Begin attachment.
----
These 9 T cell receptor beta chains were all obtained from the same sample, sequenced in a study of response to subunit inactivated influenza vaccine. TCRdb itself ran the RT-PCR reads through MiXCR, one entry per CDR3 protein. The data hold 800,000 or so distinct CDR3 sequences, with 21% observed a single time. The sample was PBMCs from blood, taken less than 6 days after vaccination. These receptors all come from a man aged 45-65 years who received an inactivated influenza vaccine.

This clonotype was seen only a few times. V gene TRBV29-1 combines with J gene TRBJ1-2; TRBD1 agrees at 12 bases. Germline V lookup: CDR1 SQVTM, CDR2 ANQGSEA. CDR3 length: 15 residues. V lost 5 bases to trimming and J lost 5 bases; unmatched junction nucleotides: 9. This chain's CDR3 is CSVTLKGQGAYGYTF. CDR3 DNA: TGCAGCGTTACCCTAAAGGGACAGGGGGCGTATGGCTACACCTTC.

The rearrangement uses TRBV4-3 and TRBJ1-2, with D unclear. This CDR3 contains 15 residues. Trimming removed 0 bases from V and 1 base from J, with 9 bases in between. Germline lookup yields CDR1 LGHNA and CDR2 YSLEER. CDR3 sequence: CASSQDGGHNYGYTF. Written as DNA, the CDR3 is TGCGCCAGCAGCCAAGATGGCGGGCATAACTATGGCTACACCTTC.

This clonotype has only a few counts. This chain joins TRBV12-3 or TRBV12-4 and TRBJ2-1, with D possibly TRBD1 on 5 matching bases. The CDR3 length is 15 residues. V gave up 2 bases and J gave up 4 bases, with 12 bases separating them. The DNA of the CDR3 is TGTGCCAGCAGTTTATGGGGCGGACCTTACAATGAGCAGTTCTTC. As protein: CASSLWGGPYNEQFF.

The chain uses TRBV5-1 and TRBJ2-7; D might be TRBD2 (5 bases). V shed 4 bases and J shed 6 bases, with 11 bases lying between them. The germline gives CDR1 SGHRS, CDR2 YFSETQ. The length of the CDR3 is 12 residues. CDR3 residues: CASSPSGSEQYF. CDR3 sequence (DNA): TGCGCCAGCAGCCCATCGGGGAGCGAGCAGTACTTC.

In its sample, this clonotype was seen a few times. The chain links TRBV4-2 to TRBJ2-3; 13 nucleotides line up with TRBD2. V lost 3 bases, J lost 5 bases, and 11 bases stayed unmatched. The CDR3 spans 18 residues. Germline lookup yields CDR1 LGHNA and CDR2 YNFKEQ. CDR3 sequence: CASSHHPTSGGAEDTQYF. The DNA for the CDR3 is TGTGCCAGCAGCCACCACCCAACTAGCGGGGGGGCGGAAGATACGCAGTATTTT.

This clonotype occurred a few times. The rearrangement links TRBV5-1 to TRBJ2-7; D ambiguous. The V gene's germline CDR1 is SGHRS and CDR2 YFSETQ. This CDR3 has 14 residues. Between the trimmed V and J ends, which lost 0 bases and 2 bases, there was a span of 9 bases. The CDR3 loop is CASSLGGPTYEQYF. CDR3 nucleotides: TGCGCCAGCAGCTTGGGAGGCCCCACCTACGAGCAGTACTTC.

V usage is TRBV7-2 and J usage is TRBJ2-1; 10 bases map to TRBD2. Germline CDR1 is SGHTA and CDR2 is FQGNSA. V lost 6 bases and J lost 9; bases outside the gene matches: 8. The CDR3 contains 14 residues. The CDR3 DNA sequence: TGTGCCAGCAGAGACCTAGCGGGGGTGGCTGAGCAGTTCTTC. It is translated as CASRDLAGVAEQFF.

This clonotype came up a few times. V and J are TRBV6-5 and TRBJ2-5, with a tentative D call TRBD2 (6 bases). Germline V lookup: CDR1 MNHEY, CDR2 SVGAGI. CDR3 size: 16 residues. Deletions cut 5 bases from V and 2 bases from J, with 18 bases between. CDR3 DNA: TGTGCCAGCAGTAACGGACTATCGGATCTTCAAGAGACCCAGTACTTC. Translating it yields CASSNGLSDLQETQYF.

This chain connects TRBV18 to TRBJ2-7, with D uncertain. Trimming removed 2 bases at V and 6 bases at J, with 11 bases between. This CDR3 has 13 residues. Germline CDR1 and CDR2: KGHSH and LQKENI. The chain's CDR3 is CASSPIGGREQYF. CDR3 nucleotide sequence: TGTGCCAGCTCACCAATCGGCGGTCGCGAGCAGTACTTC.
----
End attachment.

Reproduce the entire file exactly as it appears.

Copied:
These 9 T cell receptor beta chains were all obtained from the same sample, sequenced in a study of response to subunit inactivated influenza vaccine. TCRdb itself ran the RT-PCR reads through MiXCR, one entry per CDR3 protein. The data hold 800,000 or so distinct CDR3 sequences, with 21% observed a single time. The sample was PBMCs from blood, taken less than 6 days after vaccination. These receptors all come from a man aged 45-65 years who received an inactivated influenza vaccine.

This clonotype was seen only a few times. V gene TRBV29-1 combines with J gene TRBJ1-2; TRBD1 agrees at 12 bases. Germline V lookup: CDR1 SQVTM, CDR2 ANQGSEA. CDR3 length: 15 residues. V lost 5 bases to trimming and J lost 5 bases; unmatched junction nucleotides: 9. This chain's CDR3 is CSVTLKGQGAYGYTF. CDR3 DNA: TGCAGCGTTACCCTAAAGGGACAGGGGGCGTATGGCTACACCTTC.

The rearrangement uses TRBV4-3 and TRBJ1-2, with D unclear. This CDR3 contains 15 residues. Trimming removed 0 bases from V and 1 base from J, with 9 bases in between. Germline lookup yields CDR1 LGHNA and CDR2 YSLEER. CDR3 sequence: CASSQDGGHNYGYTF. Written as DNA, the CDR3 is TGCGCCAGCAGCCAAGATGGCGGGCATAACTATGGCTACACCTTC.

This clonotype has only a few counts. This chain joins TRBV12-3 or TRBV12-4 and TRBJ2-1, with D possibly TRBD1 on 5 matching bases. The CDR3 length is 15 residues. V gave up 2 bases and J gave up 4 bases, with 12 bases separating them. The DNA of the CDR3 is TGTGCCAGCAGTTTATGGGGCGGACCTTACAATGAGCAGTTCTTC. As protein: CASSLWGGPYNEQFF.

The chain uses TRBV5-1 and TRBJ2-7; D might be TRBD2 (5 bases). V shed 4 bases and J shed 6 bases, with 11 bases lying between them. The germline gives CDR1 SGHRS, CDR2 YFSETQ. The length of the CDR3 is 12 residues. CDR3 residues: CASSPSGSEQYF. CDR3 sequence (DNA): TGCGCCAGCAGCCCATCGGGGAGCGAGCAGTACTTC.

In its sample, this clonotype was seen a few times. The chain links TRBV4-2 to TRBJ2-3; 13 nucleotides line up with TRBD2. V lost 3 bases, J lost 5 bases, and 11 bases stayed unmatched. The CDR3 spans 18 residues. Germline lookup yields CDR1 LGHNA and CDR2 YNFKEQ. CDR3 sequence: CASSHHPTSGGAEDTQYF. The DNA for the CDR3 is TGTGCCAGCAGCCACCACCCAACTAGCGGGGGGGCGGAAGATACGCAGTATTTT.

This clonotype occurred a few times. The rearrangement links TRBV5-1 to TRBJ2-7; D ambiguous. The V gene's germline CDR1 is SGHRS and CDR2 YFSETQ. This CDR3 has 14 residues. Between the trimmed V and J ends, which lost 0 bases and 2 bases, there was a span of 9 bases. The CDR3 loop is CASSLGGPTYEQYF. CDR3 nucleotides: TGCGCCAGCAGCTTGGGAGGCCCCACCTACGAGCAGTACTTC.

V usage is TRBV7-2 and J usage is TRBJ2-1; 10 bases map to TRBD2. Germline CDR1 is SGHTA and CDR2 is FQGNSA. V lost 6 bases and J lost 9; bases outside the gene matches: 8. The CDR3 contains 14 residues. The CDR3 DNA sequence: TGTGCCAGCAGAGACCTAGCGGGGGTGGCTGAGCAGTTCTTC. It is translated as CASRDLAGVAEQFF.

This clonotype came up a few times. V and J are TRBV6-5 and TRBJ2-5, with a tentative D call TRBD2 (6 bases). Germline V lookup: CDR1 MNHEY, CDR2 SVGAGI. CDR3 size: 16 residues. Deletions cut 5 bases from V and 2 bases from J, with 18 bases between. CDR3 DNA: TGTGCCAGCAGTAACGGACTATCGGATCTTCAAGAGACCCAGTACTTC. Translating it yields CASSNGLSDLQETQYF.

This chain connects TRBV18 to TRBJ2-7, with D uncertain. Trimming removed 2 bases at V and 6 bases at J, with 11 bases between. This CDR3 has 13 residues. Germline CDR1 and CDR2: KGHSH and LQKENI. The chain's CDR3 is CASSPIGGREQYF. CDR3 nucleotide sequence: TGTGCCAGCTCACCAATCGGCGGTCGCGAGCAGTACTTC.